An independent Scotland would find it more difficult than the UK to pay for state pensions and could be forced to increase taxes to fund the bill because the Scottish population is ageing more quickly, the Pensions Policy Institute has claimed.
With three months to go before the September referendum, the think-tank submitted evidence to the Scottish Parliament Finance Committee. Its briefing note examined the implications for government spending on state pensions and the implications for pensioners in Scotland.
PPI evidence highlighted significant differences in estimates of life expectancy within the UK and the effect this would have on the rise in the state pension age. In England, 2032 is the trigger year in which the SPA would need to increase to 68, but this would not happen until in 2045 for Scotland.
The think-tank added that if an independent Scotland retained the same SPA and state pension policy as the rest of the UK, paying for state pensions would be more difficult, with higher state pension expenditure being funded by a smaller working-age population.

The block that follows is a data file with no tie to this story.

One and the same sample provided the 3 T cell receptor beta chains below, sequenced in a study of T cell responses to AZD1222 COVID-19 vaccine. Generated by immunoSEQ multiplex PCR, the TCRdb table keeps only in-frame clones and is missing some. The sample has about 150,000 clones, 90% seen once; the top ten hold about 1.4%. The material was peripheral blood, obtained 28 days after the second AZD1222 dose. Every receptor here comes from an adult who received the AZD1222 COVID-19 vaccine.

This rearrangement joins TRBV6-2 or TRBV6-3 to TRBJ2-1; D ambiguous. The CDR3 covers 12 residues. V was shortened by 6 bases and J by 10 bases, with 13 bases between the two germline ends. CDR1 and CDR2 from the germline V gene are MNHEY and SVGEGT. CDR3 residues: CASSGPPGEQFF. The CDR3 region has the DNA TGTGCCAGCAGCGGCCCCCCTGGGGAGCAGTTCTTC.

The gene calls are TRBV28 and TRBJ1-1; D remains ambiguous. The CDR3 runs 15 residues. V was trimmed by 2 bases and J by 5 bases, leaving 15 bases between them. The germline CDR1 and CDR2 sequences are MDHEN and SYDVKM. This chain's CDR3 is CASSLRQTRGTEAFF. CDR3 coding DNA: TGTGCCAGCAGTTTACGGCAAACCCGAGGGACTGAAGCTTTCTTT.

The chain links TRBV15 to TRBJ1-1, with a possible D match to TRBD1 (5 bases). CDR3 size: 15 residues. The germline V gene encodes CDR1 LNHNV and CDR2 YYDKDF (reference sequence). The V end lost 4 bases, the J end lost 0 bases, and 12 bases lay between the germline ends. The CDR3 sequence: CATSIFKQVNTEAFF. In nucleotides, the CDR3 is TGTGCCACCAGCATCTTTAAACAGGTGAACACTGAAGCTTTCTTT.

The Pensions Act 2014 implements a new single-tier state pension from April 2016 that will replace the current Basic State Pension and the second state pension. It contains a process for future increases in state pension age.
Under UK government plans, announced in the Autumn Statement, the pension age will be raised to 66 by 2020, then to 67 between 2026 and 2028.
But the Scottish Government has said it would not increase the retirement age beyond 66. This would further increase state pension costs in Scotland, the PPI note stated.
Despite lower life expectancy levels overall for Scotland, the population is ageing more quickly than the rest of the UK, and increasing faster relative to the number of working age people, the PPI added.
PPI director Chris Curry said: 'The increased state pension spending implied by the plans of the Scottish Government is not necessarily unaffordable.
'However, the Scottish Government would need to either raise higher revenues (for example through taxation), reduce spending in other areas (for example where demographic pressures are less), or have higher government debt levels.'